Having been on Twitter for some time now (since November 2008 – my how time flies), and one of the hashtags that interest me is #retrogaming. This particular hashtag is used by all sorts of people to describe their gaming activities: sometimes it refers to some serious oldschool gaming, like the microreviews by @oldgamereviewer on Atari 2600 games or by @0LDSCH00LJUNKIE to refer to one of his amazing “First Round” blog entries; sometimes the reference is much more dubious.
When someone pulls out their PS2 and tweets that they’re retrogaming, somewhere in the dim recesses of my mind I hear Inigo Montoya say, “You keep using that word. I do not think it means what you think it means.“ Inconceivable!
So, what, exactly, do we mean by the word, “retrogaming”?
At the risk of sounding like yet another Internet-based know-it-all, I believe that there are three characteristics that define retrogaming. These are:
- At least 10 years have passed since its original North American release. (This is a purely geographical constraint, and you can substitute “Europe” or “Japan” if you wish. Like a good scotch, it needs time to mellow.
- Lastgen systems aren’t retrogaming, regardless of their original release date. Hardware history years are like reverse dog years in a way. Games and accessories are released for years as long as the system remains popular, and continue to be released even after the Nextgen system is introduced on the market. Without this rule we’d be calling some systems retrogaming even with a slate of new games being released for them, which is clearly counter-intuitive.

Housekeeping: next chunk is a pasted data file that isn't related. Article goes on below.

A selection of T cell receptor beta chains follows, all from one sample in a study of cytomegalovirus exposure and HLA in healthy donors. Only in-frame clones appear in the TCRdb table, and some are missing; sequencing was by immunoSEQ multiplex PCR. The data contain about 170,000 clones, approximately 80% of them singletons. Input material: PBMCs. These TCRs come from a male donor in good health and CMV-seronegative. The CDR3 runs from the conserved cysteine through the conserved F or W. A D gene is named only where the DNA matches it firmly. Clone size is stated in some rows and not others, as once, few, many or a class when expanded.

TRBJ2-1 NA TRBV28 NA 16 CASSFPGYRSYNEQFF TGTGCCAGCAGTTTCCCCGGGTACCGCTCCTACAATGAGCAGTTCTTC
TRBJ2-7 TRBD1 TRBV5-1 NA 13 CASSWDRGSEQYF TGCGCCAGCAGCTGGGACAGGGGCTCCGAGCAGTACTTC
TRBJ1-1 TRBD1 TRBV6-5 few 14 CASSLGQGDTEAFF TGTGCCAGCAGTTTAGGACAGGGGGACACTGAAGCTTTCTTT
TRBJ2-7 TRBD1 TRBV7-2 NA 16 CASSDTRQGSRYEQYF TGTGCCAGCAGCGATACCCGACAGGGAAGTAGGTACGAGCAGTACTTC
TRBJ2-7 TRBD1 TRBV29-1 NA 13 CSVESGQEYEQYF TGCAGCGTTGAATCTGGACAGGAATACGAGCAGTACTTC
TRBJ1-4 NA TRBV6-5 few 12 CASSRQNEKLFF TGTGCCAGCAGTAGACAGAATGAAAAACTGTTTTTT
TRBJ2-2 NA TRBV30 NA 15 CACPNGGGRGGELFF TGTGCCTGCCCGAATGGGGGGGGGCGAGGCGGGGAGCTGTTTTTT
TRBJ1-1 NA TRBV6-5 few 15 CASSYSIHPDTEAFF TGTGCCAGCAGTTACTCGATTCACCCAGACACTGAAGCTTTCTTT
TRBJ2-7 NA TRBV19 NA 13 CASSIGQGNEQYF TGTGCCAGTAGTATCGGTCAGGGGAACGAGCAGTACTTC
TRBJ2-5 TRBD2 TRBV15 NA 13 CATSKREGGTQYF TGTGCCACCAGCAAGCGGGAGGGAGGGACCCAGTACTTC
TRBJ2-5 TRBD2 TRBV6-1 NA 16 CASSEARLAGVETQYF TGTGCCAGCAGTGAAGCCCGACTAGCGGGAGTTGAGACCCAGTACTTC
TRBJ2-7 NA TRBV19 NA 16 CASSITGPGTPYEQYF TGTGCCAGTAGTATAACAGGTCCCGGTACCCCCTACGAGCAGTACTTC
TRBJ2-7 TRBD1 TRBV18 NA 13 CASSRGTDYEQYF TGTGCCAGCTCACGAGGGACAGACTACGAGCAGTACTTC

- The entire console line are discontinued systems, and no others in the series were ever released. We can call this either the NEC or Sega axiom, which should be self-explanatory for most long-time gamers.
Let’s look at some examples to determine if these elements of retrogaming truly describe what retrogaming is:
From these examples, it appears that these three aspects of retrogaming make for an efficient definition of the genre. We can even test it on older systems, such as the Super Nintendo or the Sega Genesis:
And again, the definition holds. Even so, does this make a difference in the games you play or the fun you have playing them? Certainly not! Ultimately this is simply a tool to bring clarity to the retrogaming discussion. Of course, if you disagree (or agree!), post your comments!